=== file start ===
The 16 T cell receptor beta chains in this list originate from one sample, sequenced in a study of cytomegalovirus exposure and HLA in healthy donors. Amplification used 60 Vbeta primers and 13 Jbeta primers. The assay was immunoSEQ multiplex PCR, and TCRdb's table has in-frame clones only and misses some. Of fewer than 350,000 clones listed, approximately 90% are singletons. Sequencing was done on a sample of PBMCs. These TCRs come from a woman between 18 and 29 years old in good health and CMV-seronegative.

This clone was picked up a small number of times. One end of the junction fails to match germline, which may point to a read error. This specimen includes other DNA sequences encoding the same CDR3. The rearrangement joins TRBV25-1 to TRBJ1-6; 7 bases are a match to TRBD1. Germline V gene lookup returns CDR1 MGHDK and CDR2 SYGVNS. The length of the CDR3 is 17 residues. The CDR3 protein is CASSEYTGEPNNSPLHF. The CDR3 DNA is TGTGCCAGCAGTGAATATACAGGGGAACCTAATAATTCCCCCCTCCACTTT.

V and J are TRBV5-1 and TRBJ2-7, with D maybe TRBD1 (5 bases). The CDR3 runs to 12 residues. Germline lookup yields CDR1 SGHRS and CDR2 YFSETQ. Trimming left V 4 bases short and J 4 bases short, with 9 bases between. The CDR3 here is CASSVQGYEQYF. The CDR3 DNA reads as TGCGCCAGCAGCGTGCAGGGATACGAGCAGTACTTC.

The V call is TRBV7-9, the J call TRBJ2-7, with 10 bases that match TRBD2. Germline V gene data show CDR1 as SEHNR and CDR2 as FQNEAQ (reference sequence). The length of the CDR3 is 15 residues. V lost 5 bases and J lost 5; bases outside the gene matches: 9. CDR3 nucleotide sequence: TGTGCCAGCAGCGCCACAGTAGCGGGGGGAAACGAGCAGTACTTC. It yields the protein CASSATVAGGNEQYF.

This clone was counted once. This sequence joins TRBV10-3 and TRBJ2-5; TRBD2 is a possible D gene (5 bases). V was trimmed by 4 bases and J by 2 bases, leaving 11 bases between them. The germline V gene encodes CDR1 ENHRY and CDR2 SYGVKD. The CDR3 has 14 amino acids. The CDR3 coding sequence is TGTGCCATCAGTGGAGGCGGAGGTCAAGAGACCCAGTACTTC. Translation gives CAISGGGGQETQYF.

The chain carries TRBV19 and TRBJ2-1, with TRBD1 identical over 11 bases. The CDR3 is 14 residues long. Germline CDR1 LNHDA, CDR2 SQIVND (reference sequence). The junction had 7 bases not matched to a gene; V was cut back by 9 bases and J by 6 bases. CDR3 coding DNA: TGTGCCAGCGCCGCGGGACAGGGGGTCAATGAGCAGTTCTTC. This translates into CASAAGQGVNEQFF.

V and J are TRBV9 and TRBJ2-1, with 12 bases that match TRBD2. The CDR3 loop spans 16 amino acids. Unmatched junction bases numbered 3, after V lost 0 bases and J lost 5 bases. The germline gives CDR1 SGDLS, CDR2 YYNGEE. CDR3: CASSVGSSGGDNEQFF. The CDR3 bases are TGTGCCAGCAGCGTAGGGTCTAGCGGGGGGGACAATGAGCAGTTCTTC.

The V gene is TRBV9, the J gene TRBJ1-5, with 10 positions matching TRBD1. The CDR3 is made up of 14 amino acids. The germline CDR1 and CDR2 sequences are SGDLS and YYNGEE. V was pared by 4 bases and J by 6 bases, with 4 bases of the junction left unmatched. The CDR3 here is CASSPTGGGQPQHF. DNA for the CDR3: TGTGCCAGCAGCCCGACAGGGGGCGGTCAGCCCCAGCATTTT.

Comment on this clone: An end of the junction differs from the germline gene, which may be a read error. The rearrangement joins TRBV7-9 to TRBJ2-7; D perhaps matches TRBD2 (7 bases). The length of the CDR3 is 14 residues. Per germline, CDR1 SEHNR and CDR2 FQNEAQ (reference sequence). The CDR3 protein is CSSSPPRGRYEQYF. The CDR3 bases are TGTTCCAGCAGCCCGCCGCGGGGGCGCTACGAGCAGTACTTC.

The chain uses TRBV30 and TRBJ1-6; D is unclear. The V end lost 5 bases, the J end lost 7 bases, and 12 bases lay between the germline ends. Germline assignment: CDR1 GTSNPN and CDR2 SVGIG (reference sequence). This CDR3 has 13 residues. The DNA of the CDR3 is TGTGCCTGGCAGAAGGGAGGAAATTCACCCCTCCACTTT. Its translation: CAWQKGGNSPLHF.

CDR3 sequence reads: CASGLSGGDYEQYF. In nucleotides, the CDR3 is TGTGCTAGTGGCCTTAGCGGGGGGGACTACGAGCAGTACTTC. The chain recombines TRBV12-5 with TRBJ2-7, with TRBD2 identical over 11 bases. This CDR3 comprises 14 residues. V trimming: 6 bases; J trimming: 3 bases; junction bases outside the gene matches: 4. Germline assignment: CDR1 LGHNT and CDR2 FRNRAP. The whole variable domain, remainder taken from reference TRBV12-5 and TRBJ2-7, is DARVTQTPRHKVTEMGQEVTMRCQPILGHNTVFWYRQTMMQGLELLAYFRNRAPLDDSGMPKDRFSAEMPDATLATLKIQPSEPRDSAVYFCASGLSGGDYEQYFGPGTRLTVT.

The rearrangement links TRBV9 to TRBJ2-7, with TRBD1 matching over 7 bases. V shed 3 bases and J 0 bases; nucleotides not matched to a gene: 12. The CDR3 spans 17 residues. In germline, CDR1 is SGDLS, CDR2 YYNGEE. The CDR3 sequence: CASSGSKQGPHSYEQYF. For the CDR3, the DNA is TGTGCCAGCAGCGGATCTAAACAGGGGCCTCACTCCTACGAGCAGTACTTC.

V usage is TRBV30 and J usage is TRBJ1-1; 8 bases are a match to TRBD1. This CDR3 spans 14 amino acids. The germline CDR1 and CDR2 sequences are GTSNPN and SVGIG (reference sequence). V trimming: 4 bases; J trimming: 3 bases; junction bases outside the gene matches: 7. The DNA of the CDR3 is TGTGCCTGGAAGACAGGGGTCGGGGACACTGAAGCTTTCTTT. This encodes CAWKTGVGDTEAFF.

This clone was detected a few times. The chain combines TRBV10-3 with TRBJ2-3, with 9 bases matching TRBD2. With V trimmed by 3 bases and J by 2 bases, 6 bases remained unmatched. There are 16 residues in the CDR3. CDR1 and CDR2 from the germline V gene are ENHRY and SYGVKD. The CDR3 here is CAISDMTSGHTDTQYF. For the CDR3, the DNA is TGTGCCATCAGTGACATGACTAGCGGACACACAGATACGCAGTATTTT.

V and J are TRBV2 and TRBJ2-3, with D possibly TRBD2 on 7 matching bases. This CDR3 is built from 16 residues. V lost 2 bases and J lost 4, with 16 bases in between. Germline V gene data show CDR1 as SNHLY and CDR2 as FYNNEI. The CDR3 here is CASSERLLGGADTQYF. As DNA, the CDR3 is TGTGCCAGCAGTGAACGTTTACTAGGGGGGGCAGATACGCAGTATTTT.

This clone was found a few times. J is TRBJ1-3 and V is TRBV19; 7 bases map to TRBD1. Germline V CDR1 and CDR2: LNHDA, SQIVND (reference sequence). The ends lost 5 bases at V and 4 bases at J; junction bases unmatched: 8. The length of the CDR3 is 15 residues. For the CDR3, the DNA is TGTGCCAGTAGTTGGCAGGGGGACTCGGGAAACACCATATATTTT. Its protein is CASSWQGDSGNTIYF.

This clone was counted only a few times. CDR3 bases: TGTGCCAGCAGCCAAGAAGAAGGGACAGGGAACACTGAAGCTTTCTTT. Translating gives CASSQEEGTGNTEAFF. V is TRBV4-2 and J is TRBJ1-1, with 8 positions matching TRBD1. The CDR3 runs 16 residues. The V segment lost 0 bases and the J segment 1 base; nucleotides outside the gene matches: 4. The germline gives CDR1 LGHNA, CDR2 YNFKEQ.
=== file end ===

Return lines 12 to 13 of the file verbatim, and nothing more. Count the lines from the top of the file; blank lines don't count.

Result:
The rearrangement links TRBV9 to TRBJ2-7, with TRBD1 matching over 7 bases. V shed 3 bases and J 0 bases; nucleotides not matched to a gene: 12. The CDR3 spans 17 residues. In germline, CDR1 is SGDLS, CDR2 YYNGEE. The CDR3 sequence: CASSGSKQGPHSYEQYF. For the CDR3, the DNA is TGTGCCAGCAGCGGATCTAAACAGGGGCCTCACTCCTACGAGCAGTACTTC.

V usage is TRBV30 and J usage is TRBJ1-1; 8 bases are a match to TRBD1. This CDR3 spans 14 amino acids. The germline CDR1 and CDR2 sequences are GTSNPN and SVGIG (reference sequence). V trimming: 4 bases; J trimming: 3 bases; junction bases outside the gene matches: 7. The DNA of the CDR3 is TGTGCCTGGAAGACAGGGGTCGGGGACACTGAAGCTTTCTTT. This encodes CAWKTGVGDTEAFF.